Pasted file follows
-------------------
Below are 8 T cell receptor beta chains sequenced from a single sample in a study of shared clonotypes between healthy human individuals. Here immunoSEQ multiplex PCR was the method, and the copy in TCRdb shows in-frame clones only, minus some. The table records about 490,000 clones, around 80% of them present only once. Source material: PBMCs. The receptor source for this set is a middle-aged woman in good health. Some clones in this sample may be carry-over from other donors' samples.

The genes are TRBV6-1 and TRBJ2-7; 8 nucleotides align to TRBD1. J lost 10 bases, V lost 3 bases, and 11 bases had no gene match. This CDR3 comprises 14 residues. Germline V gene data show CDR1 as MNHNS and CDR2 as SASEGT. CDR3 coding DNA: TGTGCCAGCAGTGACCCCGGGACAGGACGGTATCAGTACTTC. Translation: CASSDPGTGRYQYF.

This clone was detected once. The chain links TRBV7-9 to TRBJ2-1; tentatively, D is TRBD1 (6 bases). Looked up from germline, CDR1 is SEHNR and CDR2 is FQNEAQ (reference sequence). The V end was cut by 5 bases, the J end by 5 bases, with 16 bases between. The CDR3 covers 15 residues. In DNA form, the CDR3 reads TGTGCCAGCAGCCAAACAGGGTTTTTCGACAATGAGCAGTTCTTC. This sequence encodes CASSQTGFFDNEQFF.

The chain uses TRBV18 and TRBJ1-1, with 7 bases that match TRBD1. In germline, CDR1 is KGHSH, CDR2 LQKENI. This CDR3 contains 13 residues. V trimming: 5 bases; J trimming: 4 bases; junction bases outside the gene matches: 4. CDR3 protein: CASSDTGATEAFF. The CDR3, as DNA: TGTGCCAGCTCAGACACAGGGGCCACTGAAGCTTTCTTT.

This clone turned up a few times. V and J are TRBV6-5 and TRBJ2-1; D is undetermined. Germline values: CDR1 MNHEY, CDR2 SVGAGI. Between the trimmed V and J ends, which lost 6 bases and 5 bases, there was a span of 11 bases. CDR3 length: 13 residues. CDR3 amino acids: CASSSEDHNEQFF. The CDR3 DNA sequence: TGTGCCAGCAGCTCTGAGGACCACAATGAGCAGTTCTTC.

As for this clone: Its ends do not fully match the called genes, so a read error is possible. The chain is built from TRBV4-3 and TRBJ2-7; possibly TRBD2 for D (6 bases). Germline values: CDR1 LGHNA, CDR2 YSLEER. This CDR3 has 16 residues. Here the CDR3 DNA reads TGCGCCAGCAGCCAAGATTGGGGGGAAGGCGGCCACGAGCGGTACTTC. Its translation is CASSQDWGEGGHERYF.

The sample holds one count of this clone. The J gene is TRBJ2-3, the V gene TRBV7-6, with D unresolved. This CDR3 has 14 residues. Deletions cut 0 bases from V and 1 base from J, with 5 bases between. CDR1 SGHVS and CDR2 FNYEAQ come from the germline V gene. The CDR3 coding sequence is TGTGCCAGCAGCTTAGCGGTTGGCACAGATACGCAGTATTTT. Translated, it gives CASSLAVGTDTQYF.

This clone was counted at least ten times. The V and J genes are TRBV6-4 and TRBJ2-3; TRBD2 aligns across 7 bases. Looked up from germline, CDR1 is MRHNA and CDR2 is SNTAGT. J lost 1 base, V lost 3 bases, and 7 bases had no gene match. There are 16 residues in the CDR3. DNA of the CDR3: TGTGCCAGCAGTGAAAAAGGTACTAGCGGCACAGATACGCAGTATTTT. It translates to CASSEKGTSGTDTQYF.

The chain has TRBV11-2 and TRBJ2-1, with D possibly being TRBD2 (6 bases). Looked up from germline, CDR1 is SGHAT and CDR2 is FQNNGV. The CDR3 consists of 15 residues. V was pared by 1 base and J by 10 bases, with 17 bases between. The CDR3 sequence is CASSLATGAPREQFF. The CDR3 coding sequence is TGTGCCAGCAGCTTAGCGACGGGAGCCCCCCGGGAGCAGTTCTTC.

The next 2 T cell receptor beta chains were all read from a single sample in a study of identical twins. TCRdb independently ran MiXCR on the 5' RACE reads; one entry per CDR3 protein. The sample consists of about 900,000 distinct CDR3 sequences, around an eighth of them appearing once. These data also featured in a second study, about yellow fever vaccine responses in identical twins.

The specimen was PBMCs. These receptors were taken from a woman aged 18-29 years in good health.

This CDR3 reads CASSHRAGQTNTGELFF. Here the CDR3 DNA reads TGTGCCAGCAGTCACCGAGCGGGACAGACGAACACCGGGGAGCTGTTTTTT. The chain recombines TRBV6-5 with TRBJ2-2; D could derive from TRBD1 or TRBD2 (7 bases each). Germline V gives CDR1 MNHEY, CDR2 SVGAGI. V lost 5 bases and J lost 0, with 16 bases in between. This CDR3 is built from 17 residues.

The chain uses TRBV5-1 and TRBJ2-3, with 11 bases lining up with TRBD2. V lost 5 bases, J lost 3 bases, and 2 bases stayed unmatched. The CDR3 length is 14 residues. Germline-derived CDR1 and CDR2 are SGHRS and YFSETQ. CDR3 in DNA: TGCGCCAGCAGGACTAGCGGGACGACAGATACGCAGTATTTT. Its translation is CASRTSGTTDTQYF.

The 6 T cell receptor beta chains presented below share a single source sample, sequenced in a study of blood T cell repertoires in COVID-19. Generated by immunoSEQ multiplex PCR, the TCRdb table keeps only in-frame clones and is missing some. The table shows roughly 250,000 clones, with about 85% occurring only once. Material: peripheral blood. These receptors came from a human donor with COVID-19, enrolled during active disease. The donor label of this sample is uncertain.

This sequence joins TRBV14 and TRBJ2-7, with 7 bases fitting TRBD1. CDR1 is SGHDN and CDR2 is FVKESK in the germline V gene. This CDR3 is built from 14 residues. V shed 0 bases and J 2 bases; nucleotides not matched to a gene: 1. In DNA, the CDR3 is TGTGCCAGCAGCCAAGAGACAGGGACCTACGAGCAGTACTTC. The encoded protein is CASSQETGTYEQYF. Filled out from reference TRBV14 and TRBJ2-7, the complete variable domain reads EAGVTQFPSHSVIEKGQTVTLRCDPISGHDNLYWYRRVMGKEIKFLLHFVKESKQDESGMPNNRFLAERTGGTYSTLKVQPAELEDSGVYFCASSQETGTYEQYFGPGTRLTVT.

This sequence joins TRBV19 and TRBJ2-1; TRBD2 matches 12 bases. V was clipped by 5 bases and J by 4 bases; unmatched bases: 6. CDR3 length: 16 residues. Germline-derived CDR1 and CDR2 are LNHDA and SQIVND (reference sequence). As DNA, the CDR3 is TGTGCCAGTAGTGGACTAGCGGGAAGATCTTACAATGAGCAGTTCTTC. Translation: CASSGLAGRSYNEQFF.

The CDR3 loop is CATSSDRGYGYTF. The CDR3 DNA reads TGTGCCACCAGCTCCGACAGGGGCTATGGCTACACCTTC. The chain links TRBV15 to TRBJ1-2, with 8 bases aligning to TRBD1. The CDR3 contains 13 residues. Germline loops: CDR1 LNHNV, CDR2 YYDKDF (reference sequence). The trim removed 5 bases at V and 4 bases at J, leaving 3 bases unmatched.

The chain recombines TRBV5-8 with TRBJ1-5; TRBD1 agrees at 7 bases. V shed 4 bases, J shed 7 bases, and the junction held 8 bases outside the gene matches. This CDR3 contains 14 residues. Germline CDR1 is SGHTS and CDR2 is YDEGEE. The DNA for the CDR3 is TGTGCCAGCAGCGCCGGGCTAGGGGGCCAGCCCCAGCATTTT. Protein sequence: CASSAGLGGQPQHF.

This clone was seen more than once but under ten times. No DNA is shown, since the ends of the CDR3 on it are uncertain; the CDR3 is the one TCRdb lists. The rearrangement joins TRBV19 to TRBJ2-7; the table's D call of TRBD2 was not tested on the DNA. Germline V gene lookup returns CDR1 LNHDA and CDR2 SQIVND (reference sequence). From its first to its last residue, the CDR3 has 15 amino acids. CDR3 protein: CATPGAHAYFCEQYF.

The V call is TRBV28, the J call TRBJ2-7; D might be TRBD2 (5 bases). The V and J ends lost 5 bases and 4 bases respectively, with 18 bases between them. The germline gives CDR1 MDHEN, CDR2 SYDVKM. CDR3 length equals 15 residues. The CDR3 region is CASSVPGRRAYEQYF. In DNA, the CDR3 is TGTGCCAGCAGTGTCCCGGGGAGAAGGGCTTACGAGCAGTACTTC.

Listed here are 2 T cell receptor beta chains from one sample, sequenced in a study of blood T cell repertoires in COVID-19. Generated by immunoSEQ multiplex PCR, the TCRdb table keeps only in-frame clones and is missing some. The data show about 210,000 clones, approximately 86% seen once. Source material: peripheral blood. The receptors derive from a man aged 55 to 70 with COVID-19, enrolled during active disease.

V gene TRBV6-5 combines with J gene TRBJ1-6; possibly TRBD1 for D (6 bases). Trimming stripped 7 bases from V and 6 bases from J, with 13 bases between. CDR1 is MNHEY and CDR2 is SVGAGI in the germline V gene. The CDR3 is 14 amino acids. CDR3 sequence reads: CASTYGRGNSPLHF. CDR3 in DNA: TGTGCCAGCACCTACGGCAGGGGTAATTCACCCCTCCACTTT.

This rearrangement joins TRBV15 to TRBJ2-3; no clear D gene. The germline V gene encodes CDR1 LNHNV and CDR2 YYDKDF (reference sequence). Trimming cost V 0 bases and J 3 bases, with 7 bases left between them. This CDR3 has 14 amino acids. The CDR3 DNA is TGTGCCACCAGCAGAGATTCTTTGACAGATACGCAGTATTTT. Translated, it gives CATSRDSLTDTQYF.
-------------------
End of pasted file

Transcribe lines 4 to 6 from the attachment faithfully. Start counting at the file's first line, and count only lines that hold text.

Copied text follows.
The chain uses TRBV18 and TRBJ1-1, with 7 bases that match TRBD1. In germline, CDR1 is KGHSH, CDR2 LQKENI. This CDR3 contains 13 residues. V trimming: 5 bases; J trimming: 4 bases; junction bases outside the gene matches: 4. CDR3 protein: CASSDTGATEAFF. The CDR3, as DNA: TGTGCCAGCTCAGACACAGGGGCCACTGAAGCTTTCTTT.

This clone turned up a few times. V and J are TRBV6-5 and TRBJ2-1; D is undetermined. Germline values: CDR1 MNHEY, CDR2 SVGAGI. Between the trimmed V and J ends, which lost 6 bases and 5 bases, there was a span of 11 bases. CDR3 length: 13 residues. CDR3 amino acids: CASSSEDHNEQFF. The CDR3 DNA sequence: TGTGCCAGCAGCTCTGAGGACCACAATGAGCAGTTCTTC.

As for this clone: Its ends do not fully match the called genes, so a read error is possible. The chain is built from TRBV4-3 and TRBJ2-7; possibly TRBD2 for D (6 bases). Germline values: CDR1 LGHNA, CDR2 YSLEER. This CDR3 has 16 residues. Here the CDR3 DNA reads TGCGCCAGCAGCCAAGATTGGGGGGAAGGCGGCCACGAGCGGTACTTC. Its translation is CASSQDWGEGGHERYF.